Circuit breakers protect your house from dangerous power overloads. This guide helps you pick what best fits your needs.
Circuit breakers are a very important part of electrical safety. They control the amount of electricity that is allowed to flow through a building’s wiring system. If your building suffers an electric overload, a properly functioning circuit breaker will detect this and cut off the electricity so that your appliances and wires are protected until you can restart the electricity. However, in order for a circuit breaker to do its job, you have to match the right circuit breaker with your exact needs. The following simple explanations and rules will have you ready to choose the appropriate circuit breaker in no time.
Different Types of Circuit Breakers:
Every circuit breaker is made to accommodate a specific amount of electricity. Most homes require low-voltage magnetic circuit breakers that only allow for electrical currents that measure up to 1000 amps. Medium voltage circuit breakers are used in larger buildings and businesses that use up to 72,000 volts on a regular basis. High-voltage circuit breakers are used alongside power lines and other places that use more than 72,000 volts regularly. (Most Networx readers will need low-voltage magnetic circuit breakers to complete their DIY projects.)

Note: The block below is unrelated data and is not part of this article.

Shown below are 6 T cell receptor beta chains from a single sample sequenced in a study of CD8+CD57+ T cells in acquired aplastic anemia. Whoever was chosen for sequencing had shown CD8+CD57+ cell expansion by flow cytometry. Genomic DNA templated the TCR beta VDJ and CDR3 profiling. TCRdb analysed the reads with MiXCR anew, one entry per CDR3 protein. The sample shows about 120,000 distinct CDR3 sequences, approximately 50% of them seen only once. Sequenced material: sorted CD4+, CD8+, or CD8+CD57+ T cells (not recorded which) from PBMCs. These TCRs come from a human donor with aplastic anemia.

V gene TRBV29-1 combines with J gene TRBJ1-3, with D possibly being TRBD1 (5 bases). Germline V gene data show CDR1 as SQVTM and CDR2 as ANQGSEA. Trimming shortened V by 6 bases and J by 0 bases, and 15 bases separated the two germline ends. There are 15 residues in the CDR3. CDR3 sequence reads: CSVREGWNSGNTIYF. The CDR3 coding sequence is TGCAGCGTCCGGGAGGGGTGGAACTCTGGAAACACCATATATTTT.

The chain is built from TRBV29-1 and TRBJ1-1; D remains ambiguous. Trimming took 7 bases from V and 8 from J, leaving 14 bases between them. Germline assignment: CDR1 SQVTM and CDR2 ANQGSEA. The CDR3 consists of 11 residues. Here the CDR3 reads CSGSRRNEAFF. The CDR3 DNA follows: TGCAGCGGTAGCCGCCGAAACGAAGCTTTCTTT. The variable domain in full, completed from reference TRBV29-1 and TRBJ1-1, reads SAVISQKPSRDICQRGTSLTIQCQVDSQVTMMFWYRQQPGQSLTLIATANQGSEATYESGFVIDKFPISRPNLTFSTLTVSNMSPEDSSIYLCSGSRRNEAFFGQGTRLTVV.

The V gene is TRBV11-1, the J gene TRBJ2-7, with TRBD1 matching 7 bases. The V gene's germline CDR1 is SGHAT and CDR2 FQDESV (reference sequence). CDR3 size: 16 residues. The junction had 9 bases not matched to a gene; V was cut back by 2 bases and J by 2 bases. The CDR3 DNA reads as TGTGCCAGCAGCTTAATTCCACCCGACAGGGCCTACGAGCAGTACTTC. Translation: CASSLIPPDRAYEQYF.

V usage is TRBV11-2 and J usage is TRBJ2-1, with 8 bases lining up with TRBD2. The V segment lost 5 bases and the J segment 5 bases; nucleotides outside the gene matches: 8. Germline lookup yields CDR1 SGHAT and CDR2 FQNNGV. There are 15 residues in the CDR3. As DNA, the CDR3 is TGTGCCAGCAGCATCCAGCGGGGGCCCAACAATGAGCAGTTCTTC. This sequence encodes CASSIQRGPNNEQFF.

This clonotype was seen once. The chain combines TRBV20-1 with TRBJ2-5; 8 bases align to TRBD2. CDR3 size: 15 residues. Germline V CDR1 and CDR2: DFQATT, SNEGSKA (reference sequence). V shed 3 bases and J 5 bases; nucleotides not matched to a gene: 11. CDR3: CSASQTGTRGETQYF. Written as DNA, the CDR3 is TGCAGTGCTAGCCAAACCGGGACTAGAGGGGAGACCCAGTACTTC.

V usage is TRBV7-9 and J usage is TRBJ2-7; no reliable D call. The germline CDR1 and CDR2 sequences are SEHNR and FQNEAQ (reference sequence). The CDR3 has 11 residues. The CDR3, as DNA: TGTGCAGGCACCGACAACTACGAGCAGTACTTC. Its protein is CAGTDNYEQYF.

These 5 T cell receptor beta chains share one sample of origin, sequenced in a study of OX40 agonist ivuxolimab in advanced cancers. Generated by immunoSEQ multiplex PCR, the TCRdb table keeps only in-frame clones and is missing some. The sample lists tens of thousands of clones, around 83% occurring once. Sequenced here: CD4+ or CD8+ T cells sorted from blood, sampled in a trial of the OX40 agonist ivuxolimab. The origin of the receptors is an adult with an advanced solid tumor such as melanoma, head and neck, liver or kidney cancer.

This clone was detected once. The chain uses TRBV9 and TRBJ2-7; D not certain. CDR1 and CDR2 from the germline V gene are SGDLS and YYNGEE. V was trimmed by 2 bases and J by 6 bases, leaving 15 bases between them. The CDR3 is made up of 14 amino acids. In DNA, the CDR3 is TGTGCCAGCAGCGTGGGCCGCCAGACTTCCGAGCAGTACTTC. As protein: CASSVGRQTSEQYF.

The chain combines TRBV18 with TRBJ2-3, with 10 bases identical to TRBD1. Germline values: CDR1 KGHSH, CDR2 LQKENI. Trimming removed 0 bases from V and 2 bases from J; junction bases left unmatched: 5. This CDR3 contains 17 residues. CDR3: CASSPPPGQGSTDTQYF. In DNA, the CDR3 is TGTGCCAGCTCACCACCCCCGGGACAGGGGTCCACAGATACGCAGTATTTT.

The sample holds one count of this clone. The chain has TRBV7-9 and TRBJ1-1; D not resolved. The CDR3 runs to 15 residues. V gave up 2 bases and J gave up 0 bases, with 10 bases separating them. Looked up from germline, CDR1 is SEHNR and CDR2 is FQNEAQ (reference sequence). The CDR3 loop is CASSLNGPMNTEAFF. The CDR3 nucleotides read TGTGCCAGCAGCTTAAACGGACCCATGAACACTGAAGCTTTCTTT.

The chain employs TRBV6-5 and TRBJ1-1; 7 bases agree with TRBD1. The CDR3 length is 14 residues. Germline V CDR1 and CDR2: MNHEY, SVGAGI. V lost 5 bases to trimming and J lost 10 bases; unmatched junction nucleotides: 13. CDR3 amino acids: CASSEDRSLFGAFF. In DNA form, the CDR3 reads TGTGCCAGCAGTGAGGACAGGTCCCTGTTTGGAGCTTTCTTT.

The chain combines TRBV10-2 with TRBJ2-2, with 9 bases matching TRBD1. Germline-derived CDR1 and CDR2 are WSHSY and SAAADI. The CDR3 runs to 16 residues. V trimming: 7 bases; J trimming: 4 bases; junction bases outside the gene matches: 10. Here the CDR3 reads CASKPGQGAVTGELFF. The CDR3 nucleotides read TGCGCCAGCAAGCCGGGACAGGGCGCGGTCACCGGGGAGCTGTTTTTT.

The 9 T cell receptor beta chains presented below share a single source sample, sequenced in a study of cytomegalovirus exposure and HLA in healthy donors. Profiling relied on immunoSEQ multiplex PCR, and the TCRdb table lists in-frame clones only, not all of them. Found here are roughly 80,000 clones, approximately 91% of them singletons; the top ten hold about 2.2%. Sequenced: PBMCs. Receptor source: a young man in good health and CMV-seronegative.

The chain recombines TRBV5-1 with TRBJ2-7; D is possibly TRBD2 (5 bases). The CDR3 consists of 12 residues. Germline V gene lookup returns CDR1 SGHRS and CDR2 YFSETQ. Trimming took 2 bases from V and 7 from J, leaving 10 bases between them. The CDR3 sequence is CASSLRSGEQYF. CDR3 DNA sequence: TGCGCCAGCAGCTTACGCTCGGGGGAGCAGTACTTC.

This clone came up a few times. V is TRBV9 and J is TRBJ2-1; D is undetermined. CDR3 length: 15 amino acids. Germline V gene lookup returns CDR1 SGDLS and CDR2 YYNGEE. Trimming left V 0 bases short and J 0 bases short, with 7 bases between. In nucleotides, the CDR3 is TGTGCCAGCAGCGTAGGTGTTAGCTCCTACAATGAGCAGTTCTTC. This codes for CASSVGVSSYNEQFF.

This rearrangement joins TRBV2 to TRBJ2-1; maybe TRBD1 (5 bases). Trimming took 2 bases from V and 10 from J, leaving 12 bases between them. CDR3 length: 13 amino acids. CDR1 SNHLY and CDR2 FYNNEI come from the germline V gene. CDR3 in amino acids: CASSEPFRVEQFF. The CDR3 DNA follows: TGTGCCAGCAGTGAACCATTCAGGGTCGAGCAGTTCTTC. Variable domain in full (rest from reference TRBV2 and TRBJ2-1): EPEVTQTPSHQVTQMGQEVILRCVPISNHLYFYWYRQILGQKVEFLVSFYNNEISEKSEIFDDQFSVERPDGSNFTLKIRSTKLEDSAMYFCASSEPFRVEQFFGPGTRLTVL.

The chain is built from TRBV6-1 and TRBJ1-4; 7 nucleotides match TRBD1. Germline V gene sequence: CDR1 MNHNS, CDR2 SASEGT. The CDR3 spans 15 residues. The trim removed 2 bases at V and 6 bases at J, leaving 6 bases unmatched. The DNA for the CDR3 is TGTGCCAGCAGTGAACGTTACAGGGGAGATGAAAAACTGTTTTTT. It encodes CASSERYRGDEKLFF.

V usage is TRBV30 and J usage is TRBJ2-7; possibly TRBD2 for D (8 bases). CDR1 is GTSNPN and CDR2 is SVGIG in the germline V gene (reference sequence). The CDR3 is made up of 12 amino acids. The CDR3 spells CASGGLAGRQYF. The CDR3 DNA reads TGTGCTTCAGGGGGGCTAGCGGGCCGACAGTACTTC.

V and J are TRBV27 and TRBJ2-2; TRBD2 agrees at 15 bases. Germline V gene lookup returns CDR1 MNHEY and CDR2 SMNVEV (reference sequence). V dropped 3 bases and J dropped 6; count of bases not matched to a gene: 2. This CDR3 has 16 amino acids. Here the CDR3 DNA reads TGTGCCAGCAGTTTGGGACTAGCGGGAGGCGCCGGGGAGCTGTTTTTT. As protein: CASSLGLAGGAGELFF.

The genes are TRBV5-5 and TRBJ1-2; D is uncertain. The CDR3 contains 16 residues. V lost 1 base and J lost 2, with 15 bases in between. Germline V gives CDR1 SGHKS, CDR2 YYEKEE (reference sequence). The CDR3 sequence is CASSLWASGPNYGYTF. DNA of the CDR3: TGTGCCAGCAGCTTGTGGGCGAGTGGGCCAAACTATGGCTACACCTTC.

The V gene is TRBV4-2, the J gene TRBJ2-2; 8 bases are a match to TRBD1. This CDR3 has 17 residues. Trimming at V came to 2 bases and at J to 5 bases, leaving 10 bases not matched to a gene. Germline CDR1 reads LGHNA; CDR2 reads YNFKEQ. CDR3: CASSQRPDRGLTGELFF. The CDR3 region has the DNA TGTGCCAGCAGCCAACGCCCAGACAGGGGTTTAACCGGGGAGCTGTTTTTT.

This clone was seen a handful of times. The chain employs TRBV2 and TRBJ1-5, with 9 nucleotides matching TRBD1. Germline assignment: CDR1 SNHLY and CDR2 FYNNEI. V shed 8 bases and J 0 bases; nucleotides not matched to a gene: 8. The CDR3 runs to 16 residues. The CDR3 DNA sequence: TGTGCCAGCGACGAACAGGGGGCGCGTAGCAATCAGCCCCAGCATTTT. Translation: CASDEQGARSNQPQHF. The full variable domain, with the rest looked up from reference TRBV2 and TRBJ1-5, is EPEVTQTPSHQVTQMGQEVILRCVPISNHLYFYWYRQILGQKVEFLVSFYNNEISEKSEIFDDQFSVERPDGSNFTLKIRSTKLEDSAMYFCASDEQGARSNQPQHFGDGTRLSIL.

Figuring out the Correct Breaker Size:
In order to choose the best-sized circuit breaker for your particular needs, you will need to check the wire size printed on the cable that will be connected to the circuit breaker. There will be two measurements listed: The first will tell you the wire gauge and then there will be a dash and a number indicating how many wires are inside the cable. Once you have established the wire gauge, you can use the following chart to pick the correct circuit breaker:
8-gauge wire = 40-amp circuit breaker
10-gauge wire = 30-amp circuit breaker
12-gauge wire = 20-amp circuit breaker
14-gauge wire = 15-amp circuit breaker
How Does It Work?
Low-voltage circuit breakers have two safety mechanisms that keep your appliances from getting fried by electric overloads. The first is an electromagnet that immediately shuts off the electrical current when it senses a large electric surge. The second safety mechanism is operated by a thermal metallic strip that bends and trips a switch into the “Off” position when too much heat is applied by a prolonged electrical surge. To read more about thermal magnetic circuit breakers, check out this article on Electricians Networks.
Electrical work must always be done with your safety as the top priority. If you have any questions or confusion about choosing the right circuit breaker for your project, talk to an expert at your local hardware store or call an experienced electrician to get some sound advice.